10. Freyd E (1933) Życie WSM, 1 SeptGoogle Scholar
  11. Goldfarb J (2006) The politics of small things: the power of the powerless in dark times. The University of Chicago Press, ChicagoCrossRefGoogle Scholar
  12. Gorz A (1999) Reclaiming work: beyond the wage-based society. Polity Press, CambridgeGoogle Scholar
  13. Hardt M, Negri A (eds) (2009) Commonwealth. Harvard University Press, Cambridge, MA. Accessed 7 Sept 2018
  14. Harvey D (1997) The new urbanism and the communitarian trap. Harv Des Mag 1:68–69Google Scholar
  15. Ingold T (2011) Building, dwelling, living: how animals and people make themselves at home in the world. In: Ingold T (eds) The perception of the environment: essays on livelihood, dwelling and skill. Taylor & Francis, London, pp 172 –188Google Scholar
  16. Jackson M (1996) Introduction: phenomenology, radical empiricism and anthropological critique. In: Jackson M (ed) Things as they are: new directions in phenomenological anthropology. Indiana University Press, IndianapolisGoogle Scholar
  17. Jacoby R (1999) The end of utopia. Politics and culture in an age of apathy. Basic Books, New YorkGoogle Scholar
  18. Lefebvre H (2014) Critique of everyday life (trans: Elliott G). Verso, London and New YorkGoogle Scholar
  19. Levitas R (1990) Concept of utopia. Syracuse University Press, New YorkGoogle Scholar
  20. Levitas R (2013) Utopia as method. The imaginary reconstitution of society. Palgrave–MacMillan, New YorkGoogle Scholar
  21. McKenzie J (2001) Perform or else: from discipline to performance. Routledge, London and New York. Accessed 9 Sept 2018
  22. Merrifield A (2011) Magical marxism. Subversive politics and the imagination. Pluto Press, London and New YorkGoogle Scholar
  23. Merrifield A (2014) The new urban question. Pluto Press, London. Accessed 7 Sept 2018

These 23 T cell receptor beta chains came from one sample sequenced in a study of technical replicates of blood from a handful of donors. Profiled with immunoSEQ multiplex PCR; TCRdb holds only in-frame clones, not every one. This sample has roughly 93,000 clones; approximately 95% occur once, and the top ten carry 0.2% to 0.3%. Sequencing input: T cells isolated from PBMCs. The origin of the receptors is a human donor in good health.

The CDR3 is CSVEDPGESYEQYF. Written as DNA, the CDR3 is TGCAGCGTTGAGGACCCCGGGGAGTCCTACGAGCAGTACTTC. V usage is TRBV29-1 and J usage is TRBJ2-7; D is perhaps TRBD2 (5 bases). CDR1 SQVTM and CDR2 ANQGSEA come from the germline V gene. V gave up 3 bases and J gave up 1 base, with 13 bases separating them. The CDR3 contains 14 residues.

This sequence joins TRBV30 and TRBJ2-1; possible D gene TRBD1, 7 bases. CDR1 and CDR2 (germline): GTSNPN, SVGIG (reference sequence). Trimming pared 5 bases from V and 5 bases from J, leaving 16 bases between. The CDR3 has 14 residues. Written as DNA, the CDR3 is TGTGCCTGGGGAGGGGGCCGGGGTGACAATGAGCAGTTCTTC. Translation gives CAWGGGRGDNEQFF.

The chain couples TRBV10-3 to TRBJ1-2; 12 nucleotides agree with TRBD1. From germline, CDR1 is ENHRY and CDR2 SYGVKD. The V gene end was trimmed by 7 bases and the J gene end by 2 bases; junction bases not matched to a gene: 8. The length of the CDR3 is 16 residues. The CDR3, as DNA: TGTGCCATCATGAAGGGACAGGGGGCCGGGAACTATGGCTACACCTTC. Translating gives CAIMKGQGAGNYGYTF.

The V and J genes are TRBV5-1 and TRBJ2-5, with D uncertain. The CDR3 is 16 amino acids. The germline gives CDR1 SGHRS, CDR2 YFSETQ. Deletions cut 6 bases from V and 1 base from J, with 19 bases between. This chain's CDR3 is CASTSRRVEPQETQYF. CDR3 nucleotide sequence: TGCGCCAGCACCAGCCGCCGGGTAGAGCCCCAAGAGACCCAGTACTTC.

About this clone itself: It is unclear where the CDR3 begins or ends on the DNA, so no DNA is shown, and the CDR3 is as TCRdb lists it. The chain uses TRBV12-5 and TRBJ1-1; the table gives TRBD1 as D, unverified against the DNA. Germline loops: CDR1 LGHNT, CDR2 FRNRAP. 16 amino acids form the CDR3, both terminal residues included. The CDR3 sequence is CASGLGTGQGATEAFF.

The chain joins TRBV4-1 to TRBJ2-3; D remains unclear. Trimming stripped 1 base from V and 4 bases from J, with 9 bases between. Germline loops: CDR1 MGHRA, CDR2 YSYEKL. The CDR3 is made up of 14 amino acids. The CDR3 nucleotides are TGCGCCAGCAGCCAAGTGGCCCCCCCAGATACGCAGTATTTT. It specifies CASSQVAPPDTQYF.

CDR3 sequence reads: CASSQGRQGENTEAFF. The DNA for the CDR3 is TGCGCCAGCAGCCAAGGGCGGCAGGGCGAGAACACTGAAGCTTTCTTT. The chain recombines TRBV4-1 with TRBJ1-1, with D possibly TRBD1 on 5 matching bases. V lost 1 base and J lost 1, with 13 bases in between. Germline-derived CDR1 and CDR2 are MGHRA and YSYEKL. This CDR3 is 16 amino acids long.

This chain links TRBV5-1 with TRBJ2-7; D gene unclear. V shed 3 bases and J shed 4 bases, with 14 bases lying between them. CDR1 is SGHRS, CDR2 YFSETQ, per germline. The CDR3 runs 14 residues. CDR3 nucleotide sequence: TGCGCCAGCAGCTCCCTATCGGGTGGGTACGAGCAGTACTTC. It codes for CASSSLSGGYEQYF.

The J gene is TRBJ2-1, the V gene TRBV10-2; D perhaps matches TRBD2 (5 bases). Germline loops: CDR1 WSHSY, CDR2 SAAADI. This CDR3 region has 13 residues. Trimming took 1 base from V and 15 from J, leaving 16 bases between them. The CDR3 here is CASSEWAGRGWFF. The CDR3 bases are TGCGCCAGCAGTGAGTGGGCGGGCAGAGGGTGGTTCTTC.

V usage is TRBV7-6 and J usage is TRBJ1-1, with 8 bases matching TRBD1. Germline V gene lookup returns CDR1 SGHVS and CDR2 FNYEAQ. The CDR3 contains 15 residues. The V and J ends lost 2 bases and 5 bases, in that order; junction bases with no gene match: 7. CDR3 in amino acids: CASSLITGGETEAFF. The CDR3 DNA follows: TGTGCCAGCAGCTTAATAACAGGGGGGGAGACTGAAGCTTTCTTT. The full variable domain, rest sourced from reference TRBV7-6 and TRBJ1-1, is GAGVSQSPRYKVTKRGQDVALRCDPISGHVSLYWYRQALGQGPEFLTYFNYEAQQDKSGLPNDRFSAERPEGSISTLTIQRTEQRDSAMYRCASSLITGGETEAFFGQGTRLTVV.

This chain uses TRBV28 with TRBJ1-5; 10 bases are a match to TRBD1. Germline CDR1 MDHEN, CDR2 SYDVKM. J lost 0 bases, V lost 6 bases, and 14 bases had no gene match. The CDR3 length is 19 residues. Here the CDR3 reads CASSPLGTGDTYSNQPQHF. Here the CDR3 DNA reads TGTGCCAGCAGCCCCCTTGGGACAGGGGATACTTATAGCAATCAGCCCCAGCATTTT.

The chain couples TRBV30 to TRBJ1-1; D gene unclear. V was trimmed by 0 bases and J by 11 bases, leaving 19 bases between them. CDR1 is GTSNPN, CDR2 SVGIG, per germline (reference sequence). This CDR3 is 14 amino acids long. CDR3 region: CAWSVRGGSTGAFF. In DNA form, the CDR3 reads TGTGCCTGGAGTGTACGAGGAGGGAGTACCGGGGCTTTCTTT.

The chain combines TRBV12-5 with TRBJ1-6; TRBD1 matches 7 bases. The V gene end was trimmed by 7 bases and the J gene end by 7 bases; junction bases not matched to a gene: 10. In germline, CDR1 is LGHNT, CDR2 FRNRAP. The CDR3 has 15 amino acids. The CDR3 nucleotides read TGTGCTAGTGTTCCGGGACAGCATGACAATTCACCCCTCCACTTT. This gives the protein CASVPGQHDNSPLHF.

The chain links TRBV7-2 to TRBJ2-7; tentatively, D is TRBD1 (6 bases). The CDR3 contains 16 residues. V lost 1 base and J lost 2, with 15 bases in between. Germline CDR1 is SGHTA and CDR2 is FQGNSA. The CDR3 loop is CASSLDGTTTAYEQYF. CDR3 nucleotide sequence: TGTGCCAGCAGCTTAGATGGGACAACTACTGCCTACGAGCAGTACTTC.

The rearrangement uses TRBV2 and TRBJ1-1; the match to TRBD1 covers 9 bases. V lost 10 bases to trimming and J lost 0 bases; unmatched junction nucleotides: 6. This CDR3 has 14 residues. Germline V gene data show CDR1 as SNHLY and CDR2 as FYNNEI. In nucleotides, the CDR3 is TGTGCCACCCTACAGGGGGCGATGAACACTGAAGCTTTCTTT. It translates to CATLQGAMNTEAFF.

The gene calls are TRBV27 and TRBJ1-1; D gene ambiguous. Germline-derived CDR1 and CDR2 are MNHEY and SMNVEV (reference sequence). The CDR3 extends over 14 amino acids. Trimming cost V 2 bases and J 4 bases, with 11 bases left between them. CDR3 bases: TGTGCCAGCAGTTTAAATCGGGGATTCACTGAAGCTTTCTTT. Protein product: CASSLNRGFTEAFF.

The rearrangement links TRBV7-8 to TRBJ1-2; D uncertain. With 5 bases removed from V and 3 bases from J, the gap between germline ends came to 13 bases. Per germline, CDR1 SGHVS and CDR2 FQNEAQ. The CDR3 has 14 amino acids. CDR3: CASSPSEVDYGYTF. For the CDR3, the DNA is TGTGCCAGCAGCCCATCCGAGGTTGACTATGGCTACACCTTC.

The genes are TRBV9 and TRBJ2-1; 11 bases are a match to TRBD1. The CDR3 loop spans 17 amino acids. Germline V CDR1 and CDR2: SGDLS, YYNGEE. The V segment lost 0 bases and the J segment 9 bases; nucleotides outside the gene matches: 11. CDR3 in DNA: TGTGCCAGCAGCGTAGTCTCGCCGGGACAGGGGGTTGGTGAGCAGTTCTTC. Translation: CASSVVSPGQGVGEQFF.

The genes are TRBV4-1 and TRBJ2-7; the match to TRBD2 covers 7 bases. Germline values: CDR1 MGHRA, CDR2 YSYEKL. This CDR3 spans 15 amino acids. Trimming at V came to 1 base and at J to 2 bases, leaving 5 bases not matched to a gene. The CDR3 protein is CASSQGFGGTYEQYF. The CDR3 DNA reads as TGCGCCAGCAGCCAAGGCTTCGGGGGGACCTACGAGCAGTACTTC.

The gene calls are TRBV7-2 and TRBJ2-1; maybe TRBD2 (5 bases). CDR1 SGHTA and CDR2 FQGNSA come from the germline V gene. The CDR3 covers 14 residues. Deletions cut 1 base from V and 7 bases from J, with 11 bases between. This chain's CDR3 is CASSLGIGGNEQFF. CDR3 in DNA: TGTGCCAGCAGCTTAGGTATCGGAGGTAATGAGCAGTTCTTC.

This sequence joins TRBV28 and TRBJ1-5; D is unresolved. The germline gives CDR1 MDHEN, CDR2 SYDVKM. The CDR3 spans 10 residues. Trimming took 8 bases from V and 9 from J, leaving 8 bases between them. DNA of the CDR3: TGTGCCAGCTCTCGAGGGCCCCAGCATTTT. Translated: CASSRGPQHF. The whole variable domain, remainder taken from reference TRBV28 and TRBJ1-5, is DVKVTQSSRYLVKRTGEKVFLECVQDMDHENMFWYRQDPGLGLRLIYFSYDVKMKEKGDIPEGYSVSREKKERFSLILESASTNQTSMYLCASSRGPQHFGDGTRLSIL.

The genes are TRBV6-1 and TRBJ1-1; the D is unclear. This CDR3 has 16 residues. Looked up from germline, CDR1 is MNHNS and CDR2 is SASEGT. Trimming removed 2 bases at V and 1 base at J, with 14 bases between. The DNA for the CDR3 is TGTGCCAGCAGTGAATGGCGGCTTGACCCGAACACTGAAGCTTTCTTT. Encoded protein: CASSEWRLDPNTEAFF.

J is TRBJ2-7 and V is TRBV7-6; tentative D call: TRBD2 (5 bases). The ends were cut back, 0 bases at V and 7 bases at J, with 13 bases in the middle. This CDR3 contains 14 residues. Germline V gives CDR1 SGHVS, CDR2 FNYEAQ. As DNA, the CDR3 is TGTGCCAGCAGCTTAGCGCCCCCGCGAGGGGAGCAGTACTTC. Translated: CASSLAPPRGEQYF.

24. Merrifield A (2017) The amateur. The pleasures of doing what you love. Verso, London and New YorkGoogle Scholar
  25. Miessen M (2017) Crossbenching: towards a proactive mode of participation as a critical spatial practice. Centre for Research Architecture, Goldsmiths College/University of London, London. Accessed 7 Sept 2018
  26. Płucienniczak P (2010) Tymczasowa Strefa Eskapistyczna [Temporary Escapist Zone]. E-splot, 2 March 2010. Accessed 14 Dec 2017
  27. Próchnik A (1933) Współżycie ideowe czy walka polityczna [Ideological coexistence or political struggle]. Życie WSM [Life of the WHC], October, pp 1–2Google Scholar
  28. Próchnik A (1934a) Polityka ogrodnicza WSM [The WHC horticultural policy]. Życie WSM [Life of the WHC], July, pp 1–2Google Scholar
  29. Próchnik A (1934b) Spółdzielnia czy spółdzielczość [A cooperative or cooperativism]. Życie WSM [Life of the WHC], September, pp 2–4Google Scholar
  30. Schutz A, Luckmann T (1973) The structures of the life-world (trans: Zaner RM, Engelhardt HT Jr.). Northwestern University Press, EvanstonGoogle Scholar
  31. Sennett R (2008) The craftsman. Yale University Press, New Haven and LondonGoogle Scholar
  32. Skórzyńska A (2016) Czy możliwe jest kulturoznawstwo aktywistyczne? Partycypacja w perspektywie filozofii praxis [Are activist cultural studies possible? Participation in the praxis philosophy perspective]. In: Matysek-Imielińska M (ed) Uczestnictwo, ruch, wspólnota [Participation, Movement, Community]. Prace Kulturoznawcze, vol 19. Wydawnictwo Uniwersytetu Wrocławskiego, Wrocław, pp 15–40Google Scholar
  33. Sowa J (2015) Inna Rzeczpospolita jest możliwa! Widma przeszłości, wizje przyszłości [Another republic is possible! Specters of the past, visions of the future]. W.A.B, WarszawaGoogle Scholar
  34. Wallerstein I (1998) Utopistics, or historical choices of the twenty-first century. The New Press, New YorkGoogle Scholar

Copyright information

© Springer Nature Switzerland AG 2020

Authors and Affiliations

  1. 1.Faculty of Historical and Pedagogical ScienceInstitute of Cultural Studies, University of WrocławWrocławPoland

Personalised recommendations